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Desert globemallow facts for kids

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Desert globemallow
Desert-Globemalllow.jpg
Desert globemallow
Sphaeralcea ambigua var. ambigua
Scientific classification
Genus:
Sphaeralcea
Species:
ambigua

Sphaeralcea ambigua, commonly known as desert globemallow or apricot mallow, is a member of the genus Sphaeralcea in the mallow family (Malvaceae).

It is a perennial shrub native to parts of California, Nevada, Utah, Arizona, and New Mexico in the United States and Sonora and Baja California in northwest Mexico. It grows well in alkaline soil, both sandy or clay, usually in the company of creosote bush scrub and desert chaparral habitats, at 150–2,500 metres (490–8,200 ft) in elevation. It is found in the Mojave Desert, Great Basin desert, and Sonoran Desert ecoregions. It is a larval host to the common checkered skipper, northern white skipper, painted lady, small checkered skipper, and West Coast lady.

Description

The Sphaeralcea ambigua plant grows to 3 feet (0.91 m) in height and spreads to 2–3 feet (0.61–0.91 m) in width. The leaves (see image) are fuzzy with white hairs on both sides, lobed, palmately veined, and on long stems, the number of which increase with age. The fruit is a brown capsule containing numerous seeds, first quite spherical as implied by the genus name, later flattening to a disk. The flowers are bowl-shaped, five-petaled, apricot to orange in color, and blooming in the spring.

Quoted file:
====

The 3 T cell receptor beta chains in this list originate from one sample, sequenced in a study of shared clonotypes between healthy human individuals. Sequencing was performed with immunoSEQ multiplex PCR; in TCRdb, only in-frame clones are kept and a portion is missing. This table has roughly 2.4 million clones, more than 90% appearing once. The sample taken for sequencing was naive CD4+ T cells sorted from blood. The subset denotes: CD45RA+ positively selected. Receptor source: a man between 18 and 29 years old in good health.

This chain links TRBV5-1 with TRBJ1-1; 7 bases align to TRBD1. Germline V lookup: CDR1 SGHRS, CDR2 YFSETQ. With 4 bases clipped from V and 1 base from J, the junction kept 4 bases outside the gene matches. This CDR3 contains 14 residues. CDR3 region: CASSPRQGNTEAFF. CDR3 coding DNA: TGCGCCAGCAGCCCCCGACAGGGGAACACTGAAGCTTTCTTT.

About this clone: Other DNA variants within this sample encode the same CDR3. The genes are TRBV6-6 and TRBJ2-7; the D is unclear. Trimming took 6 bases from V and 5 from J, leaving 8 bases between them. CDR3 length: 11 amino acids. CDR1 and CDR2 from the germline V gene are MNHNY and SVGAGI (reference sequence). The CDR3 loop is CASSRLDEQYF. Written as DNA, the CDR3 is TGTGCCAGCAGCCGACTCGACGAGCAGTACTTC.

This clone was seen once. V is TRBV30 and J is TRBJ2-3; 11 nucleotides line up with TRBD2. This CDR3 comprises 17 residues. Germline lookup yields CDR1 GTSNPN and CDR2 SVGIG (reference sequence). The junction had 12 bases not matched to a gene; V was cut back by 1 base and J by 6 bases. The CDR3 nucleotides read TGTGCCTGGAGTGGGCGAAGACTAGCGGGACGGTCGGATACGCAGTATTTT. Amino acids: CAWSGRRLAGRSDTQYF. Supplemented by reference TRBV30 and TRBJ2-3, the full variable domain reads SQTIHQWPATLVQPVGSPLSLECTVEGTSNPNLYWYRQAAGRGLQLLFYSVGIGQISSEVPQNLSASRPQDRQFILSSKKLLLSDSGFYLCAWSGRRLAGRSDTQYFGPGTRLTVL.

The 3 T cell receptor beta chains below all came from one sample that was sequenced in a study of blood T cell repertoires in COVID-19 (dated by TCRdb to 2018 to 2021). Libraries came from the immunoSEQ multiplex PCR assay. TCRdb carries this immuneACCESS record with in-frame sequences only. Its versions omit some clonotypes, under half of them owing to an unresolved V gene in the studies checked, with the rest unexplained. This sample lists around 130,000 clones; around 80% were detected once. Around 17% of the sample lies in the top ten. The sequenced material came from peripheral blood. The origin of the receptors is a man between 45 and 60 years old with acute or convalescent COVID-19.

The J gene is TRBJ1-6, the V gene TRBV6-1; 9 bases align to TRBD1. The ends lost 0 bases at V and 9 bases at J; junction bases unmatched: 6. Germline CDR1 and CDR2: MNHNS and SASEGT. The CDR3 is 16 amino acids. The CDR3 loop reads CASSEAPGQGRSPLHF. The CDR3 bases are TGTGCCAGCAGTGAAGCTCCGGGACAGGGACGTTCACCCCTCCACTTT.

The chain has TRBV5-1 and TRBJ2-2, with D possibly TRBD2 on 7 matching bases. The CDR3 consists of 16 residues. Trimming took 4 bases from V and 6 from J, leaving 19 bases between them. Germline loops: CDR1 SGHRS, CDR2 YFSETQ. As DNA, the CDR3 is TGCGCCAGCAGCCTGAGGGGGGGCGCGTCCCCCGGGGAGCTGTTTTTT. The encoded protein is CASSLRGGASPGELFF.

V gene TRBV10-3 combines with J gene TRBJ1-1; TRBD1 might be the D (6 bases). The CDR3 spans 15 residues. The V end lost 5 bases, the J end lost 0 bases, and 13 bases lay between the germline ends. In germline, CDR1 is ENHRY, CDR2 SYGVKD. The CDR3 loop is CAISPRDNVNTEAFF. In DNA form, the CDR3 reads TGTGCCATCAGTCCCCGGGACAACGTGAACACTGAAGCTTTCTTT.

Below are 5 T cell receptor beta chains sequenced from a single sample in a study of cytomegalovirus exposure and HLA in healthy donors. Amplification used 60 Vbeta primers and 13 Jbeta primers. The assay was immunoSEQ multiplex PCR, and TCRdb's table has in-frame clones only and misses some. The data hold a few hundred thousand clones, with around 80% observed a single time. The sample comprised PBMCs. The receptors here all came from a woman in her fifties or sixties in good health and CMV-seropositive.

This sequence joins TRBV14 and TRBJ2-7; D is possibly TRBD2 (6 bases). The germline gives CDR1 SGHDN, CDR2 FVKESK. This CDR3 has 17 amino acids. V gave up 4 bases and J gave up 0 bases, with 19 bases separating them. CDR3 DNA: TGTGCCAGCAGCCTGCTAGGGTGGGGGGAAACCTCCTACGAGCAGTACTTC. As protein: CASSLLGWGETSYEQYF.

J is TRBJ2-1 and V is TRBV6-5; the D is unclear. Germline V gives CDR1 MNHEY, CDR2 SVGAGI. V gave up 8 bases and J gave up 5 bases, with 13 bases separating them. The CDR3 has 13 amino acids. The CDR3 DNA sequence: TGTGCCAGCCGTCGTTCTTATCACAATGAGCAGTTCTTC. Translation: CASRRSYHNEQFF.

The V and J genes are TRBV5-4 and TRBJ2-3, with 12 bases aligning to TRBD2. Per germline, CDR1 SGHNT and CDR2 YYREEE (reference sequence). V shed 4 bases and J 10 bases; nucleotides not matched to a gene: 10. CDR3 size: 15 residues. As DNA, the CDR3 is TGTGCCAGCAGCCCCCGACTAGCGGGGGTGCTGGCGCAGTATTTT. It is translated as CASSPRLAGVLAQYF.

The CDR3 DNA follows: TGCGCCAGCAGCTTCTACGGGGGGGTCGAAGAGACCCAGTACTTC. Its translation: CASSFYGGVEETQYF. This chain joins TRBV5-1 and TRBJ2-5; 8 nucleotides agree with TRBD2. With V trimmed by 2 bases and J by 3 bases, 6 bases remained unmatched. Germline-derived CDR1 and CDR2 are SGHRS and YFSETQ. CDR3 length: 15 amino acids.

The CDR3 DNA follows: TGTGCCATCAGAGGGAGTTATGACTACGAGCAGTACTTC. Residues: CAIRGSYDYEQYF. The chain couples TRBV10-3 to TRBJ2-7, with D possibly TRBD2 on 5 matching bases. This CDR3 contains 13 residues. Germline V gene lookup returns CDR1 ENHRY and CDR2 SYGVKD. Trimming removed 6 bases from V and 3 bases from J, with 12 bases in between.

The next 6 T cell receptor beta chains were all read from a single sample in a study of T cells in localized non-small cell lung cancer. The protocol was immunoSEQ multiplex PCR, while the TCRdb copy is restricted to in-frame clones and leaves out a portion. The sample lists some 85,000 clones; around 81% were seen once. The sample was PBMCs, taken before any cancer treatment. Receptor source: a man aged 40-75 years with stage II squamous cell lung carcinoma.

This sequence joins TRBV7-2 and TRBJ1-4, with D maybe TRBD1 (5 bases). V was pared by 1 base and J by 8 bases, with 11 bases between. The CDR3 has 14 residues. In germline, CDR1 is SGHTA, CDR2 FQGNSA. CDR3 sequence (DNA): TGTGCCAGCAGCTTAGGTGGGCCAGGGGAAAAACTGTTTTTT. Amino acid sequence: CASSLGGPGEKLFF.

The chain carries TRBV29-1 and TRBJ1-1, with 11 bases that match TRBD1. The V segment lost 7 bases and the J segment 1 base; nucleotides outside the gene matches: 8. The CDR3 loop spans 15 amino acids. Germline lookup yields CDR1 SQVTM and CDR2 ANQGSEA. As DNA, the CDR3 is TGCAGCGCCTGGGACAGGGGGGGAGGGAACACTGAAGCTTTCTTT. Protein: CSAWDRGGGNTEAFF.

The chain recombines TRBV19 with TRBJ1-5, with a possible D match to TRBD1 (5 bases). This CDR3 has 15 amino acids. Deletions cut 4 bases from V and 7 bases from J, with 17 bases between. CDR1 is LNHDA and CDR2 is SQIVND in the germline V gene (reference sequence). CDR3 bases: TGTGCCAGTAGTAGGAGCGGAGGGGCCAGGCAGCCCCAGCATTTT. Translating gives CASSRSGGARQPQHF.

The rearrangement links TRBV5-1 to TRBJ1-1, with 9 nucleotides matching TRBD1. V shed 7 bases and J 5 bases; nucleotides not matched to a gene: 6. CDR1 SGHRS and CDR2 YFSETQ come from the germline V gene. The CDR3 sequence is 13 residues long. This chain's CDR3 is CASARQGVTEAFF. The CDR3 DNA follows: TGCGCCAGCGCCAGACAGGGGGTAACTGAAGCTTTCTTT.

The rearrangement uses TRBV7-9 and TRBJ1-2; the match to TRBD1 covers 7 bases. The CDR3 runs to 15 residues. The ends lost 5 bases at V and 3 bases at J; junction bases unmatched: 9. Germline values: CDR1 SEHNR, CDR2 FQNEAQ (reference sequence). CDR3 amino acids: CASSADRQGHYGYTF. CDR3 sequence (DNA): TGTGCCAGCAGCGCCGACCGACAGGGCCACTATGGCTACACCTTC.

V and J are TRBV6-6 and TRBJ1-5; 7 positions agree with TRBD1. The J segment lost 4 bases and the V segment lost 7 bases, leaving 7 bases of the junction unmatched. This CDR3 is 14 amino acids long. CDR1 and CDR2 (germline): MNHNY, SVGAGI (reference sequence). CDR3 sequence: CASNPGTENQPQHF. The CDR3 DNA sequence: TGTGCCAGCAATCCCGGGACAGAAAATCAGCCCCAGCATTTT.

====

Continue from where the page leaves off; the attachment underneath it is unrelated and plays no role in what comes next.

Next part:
Varieties

Sphaeralcea ambigua has eight or nine named varieties. They include:

  • Sphaeralcea ambigua A. Gray var. ambigua
  • Sphaeralcea ambigua A. Gray var. aculeata Jeps. (synonym for S. a. var. ambigua)
  • Sphaeralcea ambigua A. Gray var. rosacea (Munz & I.M. Johnst.) Kearney
  • Sphaeralcea ambigua A. Gray var. rugosa (Kearney) Kearney

Uses

Apricot mallow flower closeup front
Apricot mallow flower closeup

The plant was used by members of the Shoshoni tribe of Native Americans as a food source and medicinal plant.

Cultivation

Sphaeralcea ambigua is cultivated as an ornamental plant by specialty plant nurseries for use in desert and drought tolerant gardens, and a native plant its desert region's natural landscaping and habitat restoration projects. It requires the following conditions:

  • Exposure: full sun
  • Water: natural rainfall; supplemental water will increase flowering
  • Soil: desert soil, tolerant of some clay, prefers good drainage
  • Propagation: easy by seed; tricky by vegetative cuttings; best results from first flush of new spring growth
  • Maintenance: low, periodically cut back to keep vegetative look
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